Bach couldn’t get money for roads or stormwater. He was criticized when firefighters weren’t deployed to devastating fires fast enough. One former councilwoman told the newspaper that the constant clash between the mayor’s office and council made it hard to maintain a long-term vision for the city — something Pueblo is searching for in a lead lawmaker.

As in Colorado Springs and Denver, Pueblo will have clear, separate governing bodies once a mayor is elected. But Mamet points out that power is already pretty separated in Pueblo. For example: water. In several cities across the state the water department is an extension of city hall. But in Pueblo, the division is governed by a publicly-elected board of five members and gets all of its revenue from its customers.

Mamet wonders how the Board of Waterworks of Pueblo might interact with a mayor and vice versa on the topic that often rises to the surface as a top priority for communities in Colorado and across the West.

“There are potential issues, that’s why a thoughtful transition process is necessary with a very clear legal analysis,” Mamet said.

Pueblo City Attorney Dan Kogovsek said in an email the city charter won’t have to be updated, only the city code, but didn’t offer up any instances that would require council approval. Nicoll said he believes the council will be able to do a majority of that in a few actions.

“There needs to be a thorough legal analysis by the city atty on what should be considered,” Mamet said.

He also agrees with Nicoll that a stakeholders group should be formed and adds that a commission to study the charter would be beneficial, as would the elected civil service commission overseeing personnel policies of the mayor’s office.

Already two months into 2018, Nicoll said he’s confident that the city will be ready to take on a mayor.

“I’m not panicked about it. We have some time,” he said. “It’s just we need to work through this issue.”

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Middle schoolers have a plan to stop rock art tagging in Western Colorado




GRAND JUNCTION, Colo. (AP) — Arron Buehler’s day in a western Colorado canyon might not have had the Hollywood panache of Ferris Bueller’s day off, but something about seeing Buehler’s name scrawled on the sandstone escarpment gave Chris Joyner pause.

Joyner, spokesman for the Grand Junction Office of the Bureau of Land Management, looked at Buehler’s name — and those of many others emblazoned on rock in a canyon south of Grand Junction — and said that, paradoxically, there might be a reason for hope.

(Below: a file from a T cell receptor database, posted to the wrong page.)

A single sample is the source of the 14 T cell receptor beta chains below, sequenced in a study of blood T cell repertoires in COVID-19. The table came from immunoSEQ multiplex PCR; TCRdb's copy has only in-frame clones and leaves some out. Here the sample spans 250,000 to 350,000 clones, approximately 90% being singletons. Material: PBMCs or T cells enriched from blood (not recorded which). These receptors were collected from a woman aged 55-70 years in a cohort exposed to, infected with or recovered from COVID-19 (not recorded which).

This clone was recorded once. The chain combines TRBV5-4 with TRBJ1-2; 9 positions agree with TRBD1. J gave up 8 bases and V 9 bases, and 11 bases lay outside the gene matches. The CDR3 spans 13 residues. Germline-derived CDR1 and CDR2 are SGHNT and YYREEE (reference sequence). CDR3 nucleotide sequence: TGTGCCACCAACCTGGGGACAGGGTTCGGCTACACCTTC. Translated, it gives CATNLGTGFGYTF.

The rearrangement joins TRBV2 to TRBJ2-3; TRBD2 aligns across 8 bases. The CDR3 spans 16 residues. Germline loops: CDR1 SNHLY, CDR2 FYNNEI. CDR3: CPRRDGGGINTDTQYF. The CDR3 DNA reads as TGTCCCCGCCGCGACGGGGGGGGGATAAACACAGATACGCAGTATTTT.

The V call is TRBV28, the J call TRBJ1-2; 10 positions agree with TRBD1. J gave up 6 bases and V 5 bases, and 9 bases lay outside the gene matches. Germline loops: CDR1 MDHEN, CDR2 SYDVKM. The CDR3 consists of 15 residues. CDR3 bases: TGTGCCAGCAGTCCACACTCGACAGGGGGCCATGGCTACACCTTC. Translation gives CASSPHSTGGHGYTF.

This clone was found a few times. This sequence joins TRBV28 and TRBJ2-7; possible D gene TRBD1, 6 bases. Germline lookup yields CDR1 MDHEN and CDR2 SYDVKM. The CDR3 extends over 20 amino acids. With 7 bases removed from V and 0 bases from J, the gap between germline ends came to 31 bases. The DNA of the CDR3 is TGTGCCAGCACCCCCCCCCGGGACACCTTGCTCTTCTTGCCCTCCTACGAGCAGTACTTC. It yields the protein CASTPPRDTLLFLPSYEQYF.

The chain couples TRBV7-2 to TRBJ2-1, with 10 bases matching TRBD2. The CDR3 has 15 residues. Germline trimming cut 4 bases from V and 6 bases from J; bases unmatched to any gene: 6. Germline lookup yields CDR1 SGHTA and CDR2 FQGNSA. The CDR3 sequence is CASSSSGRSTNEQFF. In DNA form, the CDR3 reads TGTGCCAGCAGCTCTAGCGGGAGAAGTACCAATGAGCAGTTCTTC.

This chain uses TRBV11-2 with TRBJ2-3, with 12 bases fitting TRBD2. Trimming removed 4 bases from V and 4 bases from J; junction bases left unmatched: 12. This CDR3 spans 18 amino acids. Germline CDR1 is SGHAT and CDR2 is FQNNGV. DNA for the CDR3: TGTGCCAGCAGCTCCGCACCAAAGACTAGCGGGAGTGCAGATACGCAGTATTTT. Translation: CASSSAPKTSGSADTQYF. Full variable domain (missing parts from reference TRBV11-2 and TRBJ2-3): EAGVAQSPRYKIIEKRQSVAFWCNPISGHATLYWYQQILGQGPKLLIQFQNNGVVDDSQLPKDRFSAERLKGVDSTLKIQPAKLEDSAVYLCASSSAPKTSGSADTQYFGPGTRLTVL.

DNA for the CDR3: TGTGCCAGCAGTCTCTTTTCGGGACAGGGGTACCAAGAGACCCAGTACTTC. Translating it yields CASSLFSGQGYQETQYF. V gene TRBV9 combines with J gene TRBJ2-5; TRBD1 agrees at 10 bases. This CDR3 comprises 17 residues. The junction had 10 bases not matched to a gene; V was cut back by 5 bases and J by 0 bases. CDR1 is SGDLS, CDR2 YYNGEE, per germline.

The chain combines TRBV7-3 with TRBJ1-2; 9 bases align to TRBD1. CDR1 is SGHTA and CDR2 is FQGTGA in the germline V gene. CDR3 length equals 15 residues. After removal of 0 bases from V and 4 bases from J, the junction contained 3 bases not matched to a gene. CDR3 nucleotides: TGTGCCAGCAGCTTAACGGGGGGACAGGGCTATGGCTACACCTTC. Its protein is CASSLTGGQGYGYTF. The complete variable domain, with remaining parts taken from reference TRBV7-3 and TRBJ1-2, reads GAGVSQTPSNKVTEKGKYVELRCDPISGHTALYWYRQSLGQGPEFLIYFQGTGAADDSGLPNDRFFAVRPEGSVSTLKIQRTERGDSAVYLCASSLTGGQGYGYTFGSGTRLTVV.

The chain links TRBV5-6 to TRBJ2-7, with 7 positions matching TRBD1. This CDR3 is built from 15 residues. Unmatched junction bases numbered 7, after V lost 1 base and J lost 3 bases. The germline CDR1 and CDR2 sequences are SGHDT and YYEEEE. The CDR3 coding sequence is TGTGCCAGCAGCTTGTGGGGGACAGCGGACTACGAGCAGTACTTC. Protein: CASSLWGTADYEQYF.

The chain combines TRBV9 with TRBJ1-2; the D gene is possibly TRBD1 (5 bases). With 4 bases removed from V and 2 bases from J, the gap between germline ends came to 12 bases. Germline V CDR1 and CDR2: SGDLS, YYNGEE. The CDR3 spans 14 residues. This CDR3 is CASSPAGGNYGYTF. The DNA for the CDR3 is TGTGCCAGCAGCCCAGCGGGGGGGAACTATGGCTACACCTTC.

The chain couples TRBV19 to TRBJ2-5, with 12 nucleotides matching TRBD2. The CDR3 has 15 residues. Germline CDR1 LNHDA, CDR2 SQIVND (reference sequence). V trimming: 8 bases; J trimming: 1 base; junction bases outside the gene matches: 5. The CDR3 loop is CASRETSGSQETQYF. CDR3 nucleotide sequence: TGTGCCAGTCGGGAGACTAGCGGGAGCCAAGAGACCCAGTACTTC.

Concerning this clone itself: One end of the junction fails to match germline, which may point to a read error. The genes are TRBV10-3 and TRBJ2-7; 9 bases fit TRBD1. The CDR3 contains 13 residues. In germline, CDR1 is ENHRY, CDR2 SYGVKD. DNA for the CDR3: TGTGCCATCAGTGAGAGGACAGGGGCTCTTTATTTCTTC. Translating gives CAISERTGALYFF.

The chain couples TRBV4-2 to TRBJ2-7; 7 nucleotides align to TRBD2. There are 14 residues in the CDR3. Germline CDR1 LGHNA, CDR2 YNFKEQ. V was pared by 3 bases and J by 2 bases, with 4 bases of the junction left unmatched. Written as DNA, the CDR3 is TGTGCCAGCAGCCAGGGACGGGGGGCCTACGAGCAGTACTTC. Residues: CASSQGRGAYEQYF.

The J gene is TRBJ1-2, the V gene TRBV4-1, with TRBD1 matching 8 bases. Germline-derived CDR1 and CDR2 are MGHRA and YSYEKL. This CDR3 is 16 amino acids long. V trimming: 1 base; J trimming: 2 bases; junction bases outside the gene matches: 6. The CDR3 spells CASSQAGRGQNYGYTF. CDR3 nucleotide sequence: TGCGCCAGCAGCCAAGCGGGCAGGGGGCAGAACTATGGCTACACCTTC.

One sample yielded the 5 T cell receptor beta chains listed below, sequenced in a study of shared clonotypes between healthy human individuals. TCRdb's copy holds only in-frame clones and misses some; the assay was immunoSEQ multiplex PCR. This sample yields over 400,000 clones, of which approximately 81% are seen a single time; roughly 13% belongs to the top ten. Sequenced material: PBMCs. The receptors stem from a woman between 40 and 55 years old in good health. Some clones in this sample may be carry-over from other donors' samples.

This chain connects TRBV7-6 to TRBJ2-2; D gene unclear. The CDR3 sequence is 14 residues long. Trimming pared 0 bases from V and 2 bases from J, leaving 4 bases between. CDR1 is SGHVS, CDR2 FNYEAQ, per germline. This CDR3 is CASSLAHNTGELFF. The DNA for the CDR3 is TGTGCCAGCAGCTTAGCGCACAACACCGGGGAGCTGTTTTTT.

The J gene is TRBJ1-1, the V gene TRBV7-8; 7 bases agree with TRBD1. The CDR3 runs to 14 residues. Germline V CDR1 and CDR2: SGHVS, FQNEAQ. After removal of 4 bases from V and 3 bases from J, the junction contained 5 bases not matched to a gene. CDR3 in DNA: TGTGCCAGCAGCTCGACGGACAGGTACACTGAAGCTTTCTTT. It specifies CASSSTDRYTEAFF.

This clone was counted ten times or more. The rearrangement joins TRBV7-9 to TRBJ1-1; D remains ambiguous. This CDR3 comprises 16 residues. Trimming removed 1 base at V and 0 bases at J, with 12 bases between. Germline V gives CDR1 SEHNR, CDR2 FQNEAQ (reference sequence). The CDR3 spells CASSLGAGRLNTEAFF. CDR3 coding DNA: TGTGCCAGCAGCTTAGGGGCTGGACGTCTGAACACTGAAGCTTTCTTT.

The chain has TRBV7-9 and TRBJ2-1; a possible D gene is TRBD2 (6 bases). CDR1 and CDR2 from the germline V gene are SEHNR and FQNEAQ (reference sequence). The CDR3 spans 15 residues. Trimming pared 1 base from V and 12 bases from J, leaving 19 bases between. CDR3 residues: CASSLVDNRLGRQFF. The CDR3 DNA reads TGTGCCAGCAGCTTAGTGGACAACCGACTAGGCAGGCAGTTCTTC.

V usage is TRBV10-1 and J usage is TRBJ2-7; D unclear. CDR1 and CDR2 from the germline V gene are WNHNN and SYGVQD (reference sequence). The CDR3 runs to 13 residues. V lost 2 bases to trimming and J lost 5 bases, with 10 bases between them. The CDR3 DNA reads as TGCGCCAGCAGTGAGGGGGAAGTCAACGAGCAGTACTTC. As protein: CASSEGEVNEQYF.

It was just last year that Buehler posted his name, next to Elizabeth, who left her mark in 2017.

Few of the names appeared to be more than a year or two old, and, “That tells me there’s opportunity here,” Joyner said.

The more recent the markings, the more likely the vandals are to be found, and the more likely it is that other methods might discourage younger people from following Arron Buehler’s lead, Joyner said.

Joyner and BLM archaeologist Alissa Leavitt-Reynolds are working in Grand Junction to deal with vandalism on federal lands, whether it be by graffiti artists such as Charley Humpy (who helpfully added, “Remember me” next to his name and yes, the BLM is doing all it can to achieve total recall), drug users ditching evidence in the desert, mayhem by “marksmen” and plain old dumping.

As much as Arron Buehler and a multitude of companions — Brian, Charley, Dizz, Dominique, Kay, Megan, Elizabeth, Jon, Sam and Tosha all seem to be begging for court dates (and Tosha, did you know your name covered an ancient petroglyph?) — Joyner said prosecution ought not be the only response to a growing trend of vandalism and worse on western Colorado’s rocky outcrops and arid landscapes.

Citations for vandalism aren’t tracked by the Colorado U.S. Attorney’s Office, which prosecutes offenses on federal land, so no precise numbers are available.

An Army veteran, Joyner is using his post 9/11 GI Bill funds at Johns-Hopkins University to study ways to divert people from what he terms “dysfunctional visitor behavior.”

“Dysfunctional visitor behavior” has a more authoritative ring than “vandalism” and “littering” and Joyner said he hopes that a scholarly approach can help agencies fend off some of the destructive activity on federal lands before it takes place.